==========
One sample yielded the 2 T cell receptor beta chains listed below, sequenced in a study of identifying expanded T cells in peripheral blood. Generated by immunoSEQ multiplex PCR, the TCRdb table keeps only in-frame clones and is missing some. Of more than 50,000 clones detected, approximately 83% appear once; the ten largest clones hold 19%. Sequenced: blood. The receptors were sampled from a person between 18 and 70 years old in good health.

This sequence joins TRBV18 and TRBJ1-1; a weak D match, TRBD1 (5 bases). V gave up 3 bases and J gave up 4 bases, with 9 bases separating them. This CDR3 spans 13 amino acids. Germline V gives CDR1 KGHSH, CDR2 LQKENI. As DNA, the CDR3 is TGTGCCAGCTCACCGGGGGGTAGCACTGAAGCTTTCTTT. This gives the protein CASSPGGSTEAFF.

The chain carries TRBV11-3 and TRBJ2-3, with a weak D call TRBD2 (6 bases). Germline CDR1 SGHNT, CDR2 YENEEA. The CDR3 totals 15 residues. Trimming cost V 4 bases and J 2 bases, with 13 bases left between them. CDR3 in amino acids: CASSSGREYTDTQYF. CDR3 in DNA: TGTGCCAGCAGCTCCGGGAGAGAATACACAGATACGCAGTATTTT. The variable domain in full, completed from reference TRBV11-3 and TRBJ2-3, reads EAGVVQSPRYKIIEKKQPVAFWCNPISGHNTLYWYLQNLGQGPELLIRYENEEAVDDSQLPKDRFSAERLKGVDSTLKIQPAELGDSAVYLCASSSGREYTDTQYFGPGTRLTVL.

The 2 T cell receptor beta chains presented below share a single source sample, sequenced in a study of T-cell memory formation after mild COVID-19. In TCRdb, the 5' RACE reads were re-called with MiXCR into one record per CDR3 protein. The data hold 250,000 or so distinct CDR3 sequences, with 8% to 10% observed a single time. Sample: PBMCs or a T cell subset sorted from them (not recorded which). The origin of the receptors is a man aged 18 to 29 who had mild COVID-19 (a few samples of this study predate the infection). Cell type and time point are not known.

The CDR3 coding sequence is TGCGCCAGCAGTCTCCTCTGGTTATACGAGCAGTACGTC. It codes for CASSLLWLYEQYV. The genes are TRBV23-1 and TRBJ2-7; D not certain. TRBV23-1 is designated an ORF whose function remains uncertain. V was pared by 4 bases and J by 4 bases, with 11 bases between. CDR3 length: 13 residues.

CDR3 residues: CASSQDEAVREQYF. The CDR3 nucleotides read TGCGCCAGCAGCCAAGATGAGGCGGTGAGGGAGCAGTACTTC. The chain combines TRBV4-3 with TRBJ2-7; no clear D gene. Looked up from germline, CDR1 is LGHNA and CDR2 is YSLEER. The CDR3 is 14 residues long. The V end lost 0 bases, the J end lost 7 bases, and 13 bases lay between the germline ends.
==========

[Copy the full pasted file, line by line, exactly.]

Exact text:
One sample yielded the 2 T cell receptor beta chains listed below, sequenced in a study of identifying expanded T cells in peripheral blood. Generated by immunoSEQ multiplex PCR, the TCRdb table keeps only in-frame clones and is missing some. Of more than 50,000 clones detected, approximately 83% appear once; the ten largest clones hold 19%. Sequenced: blood. The receptors were sampled from a person between 18 and 70 years old in good health.

This sequence joins TRBV18 and TRBJ1-1; a weak D match, TRBD1 (5 bases). V gave up 3 bases and J gave up 4 bases, with 9 bases separating them. This CDR3 spans 13 amino acids. Germline V gives CDR1 KGHSH, CDR2 LQKENI. As DNA, the CDR3 is TGTGCCAGCTCACCGGGGGGTAGCACTGAAGCTTTCTTT. This gives the protein CASSPGGSTEAFF.

The chain carries TRBV11-3 and TRBJ2-3, with a weak D call TRBD2 (6 bases). Germline CDR1 SGHNT, CDR2 YENEEA. The CDR3 totals 15 residues. Trimming cost V 4 bases and J 2 bases, with 13 bases left between them. CDR3 in amino acids: CASSSGREYTDTQYF. CDR3 in DNA: TGTGCCAGCAGCTCCGGGAGAGAATACACAGATACGCAGTATTTT. The variable domain in full, completed from reference TRBV11-3 and TRBJ2-3, reads EAGVVQSPRYKIIEKKQPVAFWCNPISGHNTLYWYLQNLGQGPELLIRYENEEAVDDSQLPKDRFSAERLKGVDSTLKIQPAELGDSAVYLCASSSGREYTDTQYFGPGTRLTVL.

The 2 T cell receptor beta chains presented below share a single source sample, sequenced in a study of T-cell memory formation after mild COVID-19. In TCRdb, the 5' RACE reads were re-called with MiXCR into one record per CDR3 protein. The data hold 250,000 or so distinct CDR3 sequences, with 8% to 10% observed a single time. Sample: PBMCs or a T cell subset sorted from them (not recorded which). The origin of the receptors is a man aged 18 to 29 who had mild COVID-19 (a few samples of this study predate the infection). Cell type and time point are not known.

The CDR3 coding sequence is TGCGCCAGCAGTCTCCTCTGGTTATACGAGCAGTACGTC. It codes for CASSLLWLYEQYV. The genes are TRBV23-1 and TRBJ2-7; D not certain. TRBV23-1 is designated an ORF whose function remains uncertain. V was pared by 4 bases and J by 4 bases, with 11 bases between. CDR3 length: 13 residues.

CDR3 residues: CASSQDEAVREQYF. The CDR3 nucleotides read TGCGCCAGCAGCCAAGATGAGGCGGTGAGGGAGCAGTACTTC. The chain combines TRBV4-3 with TRBJ2-7; no clear D gene. Looked up from germline, CDR1 is LGHNA and CDR2 is YSLEER. The CDR3 is 14 residues long. The V end lost 0 bases, the J end lost 7 bases, and 13 bases lay between the germline ends.